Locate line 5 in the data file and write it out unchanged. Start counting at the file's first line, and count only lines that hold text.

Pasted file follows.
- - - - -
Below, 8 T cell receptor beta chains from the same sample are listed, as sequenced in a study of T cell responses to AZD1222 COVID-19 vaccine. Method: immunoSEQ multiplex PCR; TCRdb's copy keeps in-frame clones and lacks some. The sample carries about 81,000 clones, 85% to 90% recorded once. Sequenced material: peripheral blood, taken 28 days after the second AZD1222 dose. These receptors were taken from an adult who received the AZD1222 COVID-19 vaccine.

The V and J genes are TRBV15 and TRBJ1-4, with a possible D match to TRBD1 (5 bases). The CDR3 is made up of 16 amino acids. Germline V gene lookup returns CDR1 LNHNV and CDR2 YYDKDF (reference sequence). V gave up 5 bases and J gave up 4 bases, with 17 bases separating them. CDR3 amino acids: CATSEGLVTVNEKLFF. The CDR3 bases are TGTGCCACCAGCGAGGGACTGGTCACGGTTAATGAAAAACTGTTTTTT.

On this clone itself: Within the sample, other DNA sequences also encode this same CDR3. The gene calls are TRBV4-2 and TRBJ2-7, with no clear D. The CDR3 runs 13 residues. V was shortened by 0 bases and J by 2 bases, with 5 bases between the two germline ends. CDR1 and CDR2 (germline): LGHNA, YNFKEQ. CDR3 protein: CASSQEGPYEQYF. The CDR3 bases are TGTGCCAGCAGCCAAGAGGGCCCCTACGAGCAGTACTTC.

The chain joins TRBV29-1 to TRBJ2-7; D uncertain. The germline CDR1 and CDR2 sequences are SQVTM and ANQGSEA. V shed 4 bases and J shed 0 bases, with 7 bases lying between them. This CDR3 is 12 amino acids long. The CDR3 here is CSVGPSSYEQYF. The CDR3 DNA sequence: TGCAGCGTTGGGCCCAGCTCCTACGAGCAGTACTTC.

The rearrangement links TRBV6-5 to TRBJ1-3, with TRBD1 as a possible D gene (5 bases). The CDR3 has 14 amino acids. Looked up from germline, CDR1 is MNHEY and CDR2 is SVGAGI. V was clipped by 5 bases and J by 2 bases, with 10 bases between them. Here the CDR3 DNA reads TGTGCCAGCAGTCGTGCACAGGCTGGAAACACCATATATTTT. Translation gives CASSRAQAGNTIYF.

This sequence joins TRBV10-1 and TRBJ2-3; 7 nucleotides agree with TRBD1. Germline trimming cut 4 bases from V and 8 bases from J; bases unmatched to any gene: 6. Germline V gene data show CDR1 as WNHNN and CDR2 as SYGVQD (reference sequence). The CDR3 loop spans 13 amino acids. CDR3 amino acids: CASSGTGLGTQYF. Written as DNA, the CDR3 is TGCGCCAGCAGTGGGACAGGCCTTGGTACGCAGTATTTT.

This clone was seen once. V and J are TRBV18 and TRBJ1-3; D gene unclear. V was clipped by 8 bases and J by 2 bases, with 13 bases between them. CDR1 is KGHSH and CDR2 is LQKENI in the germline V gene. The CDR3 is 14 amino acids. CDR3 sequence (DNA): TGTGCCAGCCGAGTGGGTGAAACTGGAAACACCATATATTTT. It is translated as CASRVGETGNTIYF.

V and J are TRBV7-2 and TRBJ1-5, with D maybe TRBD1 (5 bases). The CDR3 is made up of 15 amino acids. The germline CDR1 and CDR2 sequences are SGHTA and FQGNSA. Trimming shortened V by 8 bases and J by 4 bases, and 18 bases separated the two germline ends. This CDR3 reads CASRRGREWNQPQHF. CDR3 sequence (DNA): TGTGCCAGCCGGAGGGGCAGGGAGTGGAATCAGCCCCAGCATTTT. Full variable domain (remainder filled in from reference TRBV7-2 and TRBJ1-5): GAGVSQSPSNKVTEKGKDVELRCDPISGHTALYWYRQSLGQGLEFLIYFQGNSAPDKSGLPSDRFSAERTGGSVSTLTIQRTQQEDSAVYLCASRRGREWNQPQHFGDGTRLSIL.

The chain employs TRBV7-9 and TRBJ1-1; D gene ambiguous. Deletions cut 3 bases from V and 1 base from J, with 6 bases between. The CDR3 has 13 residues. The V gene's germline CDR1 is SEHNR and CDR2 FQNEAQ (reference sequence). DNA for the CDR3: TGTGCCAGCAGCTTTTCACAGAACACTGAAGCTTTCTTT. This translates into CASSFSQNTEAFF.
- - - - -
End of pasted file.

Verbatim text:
The rearrangement links TRBV6-5 to TRBJ1-3, with TRBD1 as a possible D gene (5 bases). The CDR3 has 14 amino acids. Looked up from germline, CDR1 is MNHEY and CDR2 is SVGAGI. V was clipped by 5 bases and J by 2 bases, with 10 bases between them. Here the CDR3 DNA reads TGTGCCAGCAGTCGTGCACAGGCTGGAAACACCATATATTTT. Translation gives CASSRAQAGNTIYF.